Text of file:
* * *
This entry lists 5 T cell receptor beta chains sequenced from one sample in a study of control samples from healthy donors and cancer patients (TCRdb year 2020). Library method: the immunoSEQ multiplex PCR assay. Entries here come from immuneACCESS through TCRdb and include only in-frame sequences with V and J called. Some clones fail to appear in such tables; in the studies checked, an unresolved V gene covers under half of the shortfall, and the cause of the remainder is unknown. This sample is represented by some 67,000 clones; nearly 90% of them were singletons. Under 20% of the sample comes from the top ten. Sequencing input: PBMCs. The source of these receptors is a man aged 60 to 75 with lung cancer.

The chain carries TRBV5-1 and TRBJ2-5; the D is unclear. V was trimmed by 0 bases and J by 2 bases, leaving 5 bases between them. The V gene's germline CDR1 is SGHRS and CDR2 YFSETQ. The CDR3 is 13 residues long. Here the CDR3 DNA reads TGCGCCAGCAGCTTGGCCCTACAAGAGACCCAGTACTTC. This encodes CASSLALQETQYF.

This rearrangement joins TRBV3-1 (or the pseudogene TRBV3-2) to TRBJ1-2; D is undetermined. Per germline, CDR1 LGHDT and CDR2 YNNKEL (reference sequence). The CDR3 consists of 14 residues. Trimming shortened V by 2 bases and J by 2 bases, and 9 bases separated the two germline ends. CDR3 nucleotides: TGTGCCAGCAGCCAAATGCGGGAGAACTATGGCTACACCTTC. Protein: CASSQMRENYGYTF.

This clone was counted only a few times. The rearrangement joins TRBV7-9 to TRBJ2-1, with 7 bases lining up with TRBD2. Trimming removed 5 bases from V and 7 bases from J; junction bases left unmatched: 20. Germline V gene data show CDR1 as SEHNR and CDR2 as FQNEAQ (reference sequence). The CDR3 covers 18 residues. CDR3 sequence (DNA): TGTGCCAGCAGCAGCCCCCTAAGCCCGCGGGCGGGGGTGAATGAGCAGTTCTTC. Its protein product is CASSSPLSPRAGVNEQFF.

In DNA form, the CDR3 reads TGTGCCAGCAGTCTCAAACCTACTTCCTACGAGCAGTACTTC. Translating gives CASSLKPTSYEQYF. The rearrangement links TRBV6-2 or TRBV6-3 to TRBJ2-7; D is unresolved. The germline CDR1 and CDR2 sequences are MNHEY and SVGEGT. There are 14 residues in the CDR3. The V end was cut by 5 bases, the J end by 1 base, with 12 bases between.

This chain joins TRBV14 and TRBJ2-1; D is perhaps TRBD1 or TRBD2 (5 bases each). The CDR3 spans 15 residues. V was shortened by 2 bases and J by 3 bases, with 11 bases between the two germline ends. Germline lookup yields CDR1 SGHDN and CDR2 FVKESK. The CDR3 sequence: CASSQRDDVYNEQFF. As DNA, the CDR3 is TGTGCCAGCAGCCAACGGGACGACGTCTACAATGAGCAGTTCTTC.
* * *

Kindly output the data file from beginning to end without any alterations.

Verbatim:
This entry lists 5 T cell receptor beta chains sequenced from one sample in a study of control samples from healthy donors and cancer patients (TCRdb year 2020). Library method: the immunoSEQ multiplex PCR assay. Entries here come from immuneACCESS through TCRdb and include only in-frame sequences with V and J called. Some clones fail to appear in such tables; in the studies checked, an unresolved V gene covers under half of the shortfall, and the cause of the remainder is unknown. This sample is represented by some 67,000 clones; nearly 90% of them were singletons. Under 20% of the sample comes from the top ten. Sequencing input: PBMCs. The source of these receptors is a man aged 60 to 75 with lung cancer.

The chain carries TRBV5-1 and TRBJ2-5; the D is unclear. V was trimmed by 0 bases and J by 2 bases, leaving 5 bases between them. The V gene's germline CDR1 is SGHRS and CDR2 YFSETQ. The CDR3 is 13 residues long. Here the CDR3 DNA reads TGCGCCAGCAGCTTGGCCCTACAAGAGACCCAGTACTTC. This encodes CASSLALQETQYF.

This rearrangement joins TRBV3-1 (or the pseudogene TRBV3-2) to TRBJ1-2; D is undetermined. Per germline, CDR1 LGHDT and CDR2 YNNKEL (reference sequence). The CDR3 consists of 14 residues. Trimming shortened V by 2 bases and J by 2 bases, and 9 bases separated the two germline ends. CDR3 nucleotides: TGTGCCAGCAGCCAAATGCGGGAGAACTATGGCTACACCTTC. Protein: CASSQMRENYGYTF.

This clone was counted only a few times. The rearrangement joins TRBV7-9 to TRBJ2-1, with 7 bases lining up with TRBD2. Trimming removed 5 bases from V and 7 bases from J; junction bases left unmatched: 20. Germline V gene data show CDR1 as SEHNR and CDR2 as FQNEAQ (reference sequence). The CDR3 covers 18 residues. CDR3 sequence (DNA): TGTGCCAGCAGCAGCCCCCTAAGCCCGCGGGCGGGGGTGAATGAGCAGTTCTTC. Its protein product is CASSSPLSPRAGVNEQFF.

In DNA form, the CDR3 reads TGTGCCAGCAGTCTCAAACCTACTTCCTACGAGCAGTACTTC. Translating gives CASSLKPTSYEQYF. The rearrangement links TRBV6-2 or TRBV6-3 to TRBJ2-7; D is unresolved. The germline CDR1 and CDR2 sequences are MNHEY and SVGEGT. There are 14 residues in the CDR3. The V end was cut by 5 bases, the J end by 1 base, with 12 bases between.

This chain joins TRBV14 and TRBJ2-1; D is perhaps TRBD1 or TRBD2 (5 bases each). The CDR3 spans 15 residues. V was shortened by 2 bases and J by 3 bases, with 11 bases between the two germline ends. Germline lookup yields CDR1 SGHDN and CDR2 FVKESK. The CDR3 sequence: CASSQRDDVYNEQFF. As DNA, the CDR3 is TGTGCCAGCAGCCAACGGGACGACGTCTACAATGAGCAGTTCTTC.